Facts about Home Care Accreditation | Joint Commission
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Facts about Home Care Accreditation

May 3, 2016

Established in 1988, The Joint Commission’s Home Care Accreditation program accredits more than 6,000 programs that provide home care services directly or through a contracted individual or organization. The following services are accredited under the Home Care Accreditation program.

  • Home Health: Professional services, such as skilled nursing; physical, speech or occupational therapies; medical social work and para-professional home health aide services. Note: A federal deemed status option for Joint Commission-accredited home health agencies is available. The Centers for Medicare & Medicaid Services (CMS) retains the authority to conduct random validation surveys and complaint investigations in all certified home health agencies.
  • Hospice: Services provided and coordinated by an interdisciplinary team for terminally ill patients, including 24-hour access to care, use of volunteers and a formalized program for bereavement care. Note: A federal deemed status option is available to organizations seeking Medicare payment for hospice services, as well as those already Medicare certified. Organizations choosing the deemed status option for hospice are evaluated against both Joint Commission standards and Hospice Medicare Conditions of Participation.
  • Personal Care and/or Support: Assistance with activities of daily living, management of household routine and personal care by paraprofessional personnel.
  • Home Medical Equipment: Organizations that provide Durable Medical Equipment, Prosthetics, Orthotics, and Supplies (DMEPOS) up to and including Complex Rehabilitation services to patients in their home either directly or through the mail (or, in some instances, organizations that bill Medicare Part B DMEPOS, regardless of where services are provided). Note: CMS recognizes The Joint Commission to accredit DMEPOS as provided by the Medicare Modernization Act of 2003. According to CMS regulations, for DME organizations with less than 25 sites, The Joint Commission will visit all sites during the on-site survey.
  • Pharmacy: The preparation and dispensing of medications and medication-related devices and supplies by a licensed pharmacy including but not limited to: compounding pharmacy, specialty pharmacy, radiologic pharmacy, long-term care pharmacy, mail-order pharmacy, or freestanding ambulatory infusion provider with or without clinical/consultant planning services.     

Benefits of accreditation

  • Access to an unparalleled quality framework that helps providers achieve and sustain standardized performance excellence
  • An interactive on-site survey guided by a patient tracer process that assesses standards compliance in real-time and typical business conditions
  • Nationally recognized quality achievement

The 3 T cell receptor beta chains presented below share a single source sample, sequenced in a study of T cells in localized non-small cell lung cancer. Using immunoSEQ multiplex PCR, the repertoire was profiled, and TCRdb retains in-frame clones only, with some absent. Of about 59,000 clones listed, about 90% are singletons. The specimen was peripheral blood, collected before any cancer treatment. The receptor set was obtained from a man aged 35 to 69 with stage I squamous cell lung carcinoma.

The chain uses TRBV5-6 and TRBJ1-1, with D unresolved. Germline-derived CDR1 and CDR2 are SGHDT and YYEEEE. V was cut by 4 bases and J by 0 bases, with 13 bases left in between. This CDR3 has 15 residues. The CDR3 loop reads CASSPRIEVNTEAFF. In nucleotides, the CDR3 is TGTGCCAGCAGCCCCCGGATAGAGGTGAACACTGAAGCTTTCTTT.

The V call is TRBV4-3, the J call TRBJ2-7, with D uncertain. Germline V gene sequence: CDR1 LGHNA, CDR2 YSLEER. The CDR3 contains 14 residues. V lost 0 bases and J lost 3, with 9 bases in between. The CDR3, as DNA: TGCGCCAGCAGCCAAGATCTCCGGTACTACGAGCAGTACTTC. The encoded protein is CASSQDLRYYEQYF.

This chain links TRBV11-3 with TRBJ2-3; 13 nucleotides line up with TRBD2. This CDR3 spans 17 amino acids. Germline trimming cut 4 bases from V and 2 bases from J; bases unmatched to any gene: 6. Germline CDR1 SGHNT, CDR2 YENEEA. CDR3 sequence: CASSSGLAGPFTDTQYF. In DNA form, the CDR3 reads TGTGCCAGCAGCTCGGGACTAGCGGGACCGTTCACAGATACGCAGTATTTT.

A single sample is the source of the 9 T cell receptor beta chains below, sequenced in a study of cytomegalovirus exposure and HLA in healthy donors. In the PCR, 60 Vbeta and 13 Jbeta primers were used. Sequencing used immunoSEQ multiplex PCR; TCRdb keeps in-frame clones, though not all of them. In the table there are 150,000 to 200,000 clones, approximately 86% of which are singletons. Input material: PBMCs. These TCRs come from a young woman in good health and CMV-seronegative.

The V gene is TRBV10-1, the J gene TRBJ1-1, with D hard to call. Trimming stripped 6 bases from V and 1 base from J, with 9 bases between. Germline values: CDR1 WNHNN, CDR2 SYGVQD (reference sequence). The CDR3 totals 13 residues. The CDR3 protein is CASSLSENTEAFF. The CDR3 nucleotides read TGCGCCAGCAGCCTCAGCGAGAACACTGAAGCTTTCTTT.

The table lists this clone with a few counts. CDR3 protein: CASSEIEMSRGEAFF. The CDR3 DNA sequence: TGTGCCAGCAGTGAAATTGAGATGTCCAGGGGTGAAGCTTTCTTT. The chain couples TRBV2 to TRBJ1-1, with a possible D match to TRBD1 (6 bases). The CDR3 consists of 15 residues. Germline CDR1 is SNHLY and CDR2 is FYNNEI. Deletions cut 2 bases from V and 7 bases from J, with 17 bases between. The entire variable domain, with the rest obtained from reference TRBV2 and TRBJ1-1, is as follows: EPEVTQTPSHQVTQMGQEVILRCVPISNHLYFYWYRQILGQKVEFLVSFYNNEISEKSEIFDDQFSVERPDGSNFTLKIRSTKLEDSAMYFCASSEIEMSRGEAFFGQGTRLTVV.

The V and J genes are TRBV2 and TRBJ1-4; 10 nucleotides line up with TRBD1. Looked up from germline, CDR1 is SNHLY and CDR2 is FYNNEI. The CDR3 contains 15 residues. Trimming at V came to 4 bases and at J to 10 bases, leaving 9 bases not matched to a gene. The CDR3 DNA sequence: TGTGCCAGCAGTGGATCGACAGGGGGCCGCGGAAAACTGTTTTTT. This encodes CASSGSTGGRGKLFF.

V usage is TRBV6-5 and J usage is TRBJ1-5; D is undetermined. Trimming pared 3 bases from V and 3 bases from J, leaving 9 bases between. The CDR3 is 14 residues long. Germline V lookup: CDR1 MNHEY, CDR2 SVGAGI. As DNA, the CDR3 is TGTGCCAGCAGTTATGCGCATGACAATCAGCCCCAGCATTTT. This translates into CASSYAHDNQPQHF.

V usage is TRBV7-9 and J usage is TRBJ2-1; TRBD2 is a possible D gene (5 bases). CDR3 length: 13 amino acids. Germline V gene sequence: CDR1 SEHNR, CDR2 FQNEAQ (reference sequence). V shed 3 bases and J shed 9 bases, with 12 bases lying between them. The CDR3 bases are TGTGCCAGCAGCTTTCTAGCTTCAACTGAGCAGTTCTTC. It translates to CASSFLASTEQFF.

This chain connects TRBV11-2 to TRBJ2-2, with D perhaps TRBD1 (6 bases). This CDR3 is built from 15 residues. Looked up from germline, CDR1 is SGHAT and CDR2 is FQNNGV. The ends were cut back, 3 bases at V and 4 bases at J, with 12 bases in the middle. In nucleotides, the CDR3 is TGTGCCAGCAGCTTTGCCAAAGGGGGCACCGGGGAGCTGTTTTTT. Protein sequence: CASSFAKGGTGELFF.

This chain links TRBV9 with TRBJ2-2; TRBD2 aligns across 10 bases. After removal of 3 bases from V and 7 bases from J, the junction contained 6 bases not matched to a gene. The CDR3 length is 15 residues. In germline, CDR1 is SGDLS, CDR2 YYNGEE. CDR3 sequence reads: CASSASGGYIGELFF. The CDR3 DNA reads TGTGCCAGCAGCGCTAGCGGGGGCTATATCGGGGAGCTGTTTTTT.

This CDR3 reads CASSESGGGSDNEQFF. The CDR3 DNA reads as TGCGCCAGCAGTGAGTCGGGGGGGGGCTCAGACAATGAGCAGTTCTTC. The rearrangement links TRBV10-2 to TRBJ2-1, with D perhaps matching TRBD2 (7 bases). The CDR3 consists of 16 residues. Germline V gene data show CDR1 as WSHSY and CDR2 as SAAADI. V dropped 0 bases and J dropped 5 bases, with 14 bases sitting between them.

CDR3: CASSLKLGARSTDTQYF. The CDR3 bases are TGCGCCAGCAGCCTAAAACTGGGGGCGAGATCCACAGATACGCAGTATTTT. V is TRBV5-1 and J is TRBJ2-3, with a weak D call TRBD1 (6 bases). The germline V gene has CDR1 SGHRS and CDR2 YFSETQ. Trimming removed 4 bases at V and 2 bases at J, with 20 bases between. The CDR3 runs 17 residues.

• Competitive distinction that strengthens and builds referral relationships and enhances the ability to obtain managed care contracts and work with third party payors
  • Access to an unmatched combination of services that support ongoing performance improvement activities, including our Leading Practice Library, informational portals on key topics, and free webinars

Standards

Joint Commission standards address the home care organization’s performance in specific areas, and specify requirements to ensure that patient care and services are provided in a safe manner. The Joint Commission develops its standards in consultation with home care experts, providers and researchers, as well as measurement experts, purchasers and consumers. The Comprehensive Accreditation Manual for Home Care is available for purchase in both hardcover and electronic format. 

Accreditation and survey process

The Joint Commission’s accreditation process concentrates on operational systems critical to the safety and quality of patient care. To earn and maintain accreditation, a home care organization must undergo an on-site survey within a range of 18-36 months. The objective of the survey is to evaluate the organization and provide education and guidance that will help staff continue to improve performance. Surveyors use pre-survey information to conduct a more organization-specific and consistent survey. 

Surveys are conducted by professionals with at least five years of experience in home care. They include registered nurses, pharmacists, respiratory therapists, rehabilitation technologists, orthotists, prosthetists and medical equipment experts. The background and experience of the surveyor who will review an organization are related to the types of services that the organization provides, the volume of services provided, and the ownership or management structure of the home care organization. All surveyors are extensively trained and receive continuing education to keep them up-to-date on advances in quality-related performance evaluation.

Read more about Home Care accreditation

 
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